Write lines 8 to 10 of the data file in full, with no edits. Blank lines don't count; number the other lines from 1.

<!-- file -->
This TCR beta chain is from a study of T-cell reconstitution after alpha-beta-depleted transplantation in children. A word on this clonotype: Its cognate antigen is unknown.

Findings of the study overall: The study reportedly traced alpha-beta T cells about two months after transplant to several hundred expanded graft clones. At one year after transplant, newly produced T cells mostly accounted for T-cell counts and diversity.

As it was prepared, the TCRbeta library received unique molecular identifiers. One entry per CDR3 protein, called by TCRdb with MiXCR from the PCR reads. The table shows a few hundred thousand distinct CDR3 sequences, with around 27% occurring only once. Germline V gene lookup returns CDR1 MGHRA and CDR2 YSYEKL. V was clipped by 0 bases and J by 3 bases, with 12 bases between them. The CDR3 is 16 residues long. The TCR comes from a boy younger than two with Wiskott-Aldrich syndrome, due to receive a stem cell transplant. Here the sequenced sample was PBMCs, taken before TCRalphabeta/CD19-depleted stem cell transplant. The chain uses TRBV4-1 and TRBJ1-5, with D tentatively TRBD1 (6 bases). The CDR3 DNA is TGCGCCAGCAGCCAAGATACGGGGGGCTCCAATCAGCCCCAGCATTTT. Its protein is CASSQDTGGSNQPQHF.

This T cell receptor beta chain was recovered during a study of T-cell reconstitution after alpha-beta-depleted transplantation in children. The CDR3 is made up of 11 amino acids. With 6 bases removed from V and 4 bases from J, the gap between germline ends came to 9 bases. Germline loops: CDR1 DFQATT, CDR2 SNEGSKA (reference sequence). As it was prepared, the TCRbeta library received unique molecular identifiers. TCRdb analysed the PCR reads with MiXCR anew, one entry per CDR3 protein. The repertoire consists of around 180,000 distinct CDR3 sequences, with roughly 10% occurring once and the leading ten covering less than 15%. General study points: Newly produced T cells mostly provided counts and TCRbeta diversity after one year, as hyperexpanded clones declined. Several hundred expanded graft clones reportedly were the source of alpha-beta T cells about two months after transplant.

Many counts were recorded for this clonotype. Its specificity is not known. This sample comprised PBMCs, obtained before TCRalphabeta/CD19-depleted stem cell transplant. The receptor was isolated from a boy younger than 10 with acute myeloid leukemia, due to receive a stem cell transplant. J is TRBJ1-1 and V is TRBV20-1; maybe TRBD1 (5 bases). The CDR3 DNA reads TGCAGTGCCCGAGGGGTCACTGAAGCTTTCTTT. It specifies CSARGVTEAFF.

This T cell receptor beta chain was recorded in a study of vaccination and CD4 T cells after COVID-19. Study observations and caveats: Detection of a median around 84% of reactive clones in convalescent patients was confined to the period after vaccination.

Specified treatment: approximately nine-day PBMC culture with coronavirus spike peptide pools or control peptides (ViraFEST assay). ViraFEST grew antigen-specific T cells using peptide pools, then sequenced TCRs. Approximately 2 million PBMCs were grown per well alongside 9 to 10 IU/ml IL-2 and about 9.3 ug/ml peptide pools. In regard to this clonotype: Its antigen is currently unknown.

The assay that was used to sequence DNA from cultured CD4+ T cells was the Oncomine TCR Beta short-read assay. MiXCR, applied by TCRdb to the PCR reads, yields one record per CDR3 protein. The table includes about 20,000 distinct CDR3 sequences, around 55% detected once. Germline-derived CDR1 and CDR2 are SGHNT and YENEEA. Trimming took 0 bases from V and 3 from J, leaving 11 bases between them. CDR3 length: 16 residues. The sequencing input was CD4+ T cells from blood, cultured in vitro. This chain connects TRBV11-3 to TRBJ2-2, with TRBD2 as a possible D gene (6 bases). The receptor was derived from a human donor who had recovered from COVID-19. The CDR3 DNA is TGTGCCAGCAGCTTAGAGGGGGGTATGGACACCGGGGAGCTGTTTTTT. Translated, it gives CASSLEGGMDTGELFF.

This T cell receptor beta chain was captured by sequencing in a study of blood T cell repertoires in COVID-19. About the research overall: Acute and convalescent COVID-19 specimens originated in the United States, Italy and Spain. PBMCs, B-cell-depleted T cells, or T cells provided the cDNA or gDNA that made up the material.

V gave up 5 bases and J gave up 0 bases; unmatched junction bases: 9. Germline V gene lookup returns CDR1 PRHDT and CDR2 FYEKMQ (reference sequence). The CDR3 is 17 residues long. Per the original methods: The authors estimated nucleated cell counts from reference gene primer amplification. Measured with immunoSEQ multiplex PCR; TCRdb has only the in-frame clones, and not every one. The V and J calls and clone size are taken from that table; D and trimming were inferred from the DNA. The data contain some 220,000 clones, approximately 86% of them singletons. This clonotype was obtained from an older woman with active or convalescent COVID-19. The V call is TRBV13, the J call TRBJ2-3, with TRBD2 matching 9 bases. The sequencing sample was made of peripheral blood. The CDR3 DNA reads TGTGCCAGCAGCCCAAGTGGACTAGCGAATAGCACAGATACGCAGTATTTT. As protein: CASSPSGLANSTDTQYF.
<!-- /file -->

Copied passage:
The assay that was used to sequence DNA from cultured CD4+ T cells was the Oncomine TCR Beta short-read assay. MiXCR, applied by TCRdb to the PCR reads, yields one record per CDR3 protein. The table includes about 20,000 distinct CDR3 sequences, around 55% detected once. Germline-derived CDR1 and CDR2 are SGHNT and YENEEA. Trimming took 0 bases from V and 3 from J, leaving 11 bases between them. CDR3 length: 16 residues. The sequencing input was CD4+ T cells from blood, cultured in vitro. This chain connects TRBV11-3 to TRBJ2-2, with TRBD2 as a possible D gene (6 bases). The receptor was derived from a human donor who had recovered from COVID-19. The CDR3 DNA is TGTGCCAGCAGCTTAGAGGGGGGTATGGACACCGGGGAGCTGTTTTTT. Translated, it gives CASSLEGGMDTGELFF.

This T cell receptor beta chain was captured by sequencing in a study of blood T cell repertoires in COVID-19. About the research overall: Acute and convalescent COVID-19 specimens originated in the United States, Italy and Spain. PBMCs, B-cell-depleted T cells, or T cells provided the cDNA or gDNA that made up the material.

V gave up 5 bases and J gave up 0 bases; unmatched junction bases: 9. Germline V gene lookup returns CDR1 PRHDT and CDR2 FYEKMQ (reference sequence). The CDR3 is 17 residues long. Per the original methods: The authors estimated nucleated cell counts from reference gene primer amplification. Measured with immunoSEQ multiplex PCR; TCRdb has only the in-frame clones, and not every one. The V and J calls and clone size are taken from that table; D and trimming were inferred from the DNA. The data contain some 220,000 clones, approximately 86% of them singletons. This clonotype was obtained from an older woman with active or convalescent COVID-19. The V call is TRBV13, the J call TRBJ2-3, with TRBD2 matching 9 bases. The sequencing sample was made of peripheral blood. The CDR3 DNA reads TGTGCCAGCAGCCCAAGTGGACTAGCGAATAGCACAGATACGCAGTATTTT. As protein: CASSPSGLANSTDTQYF.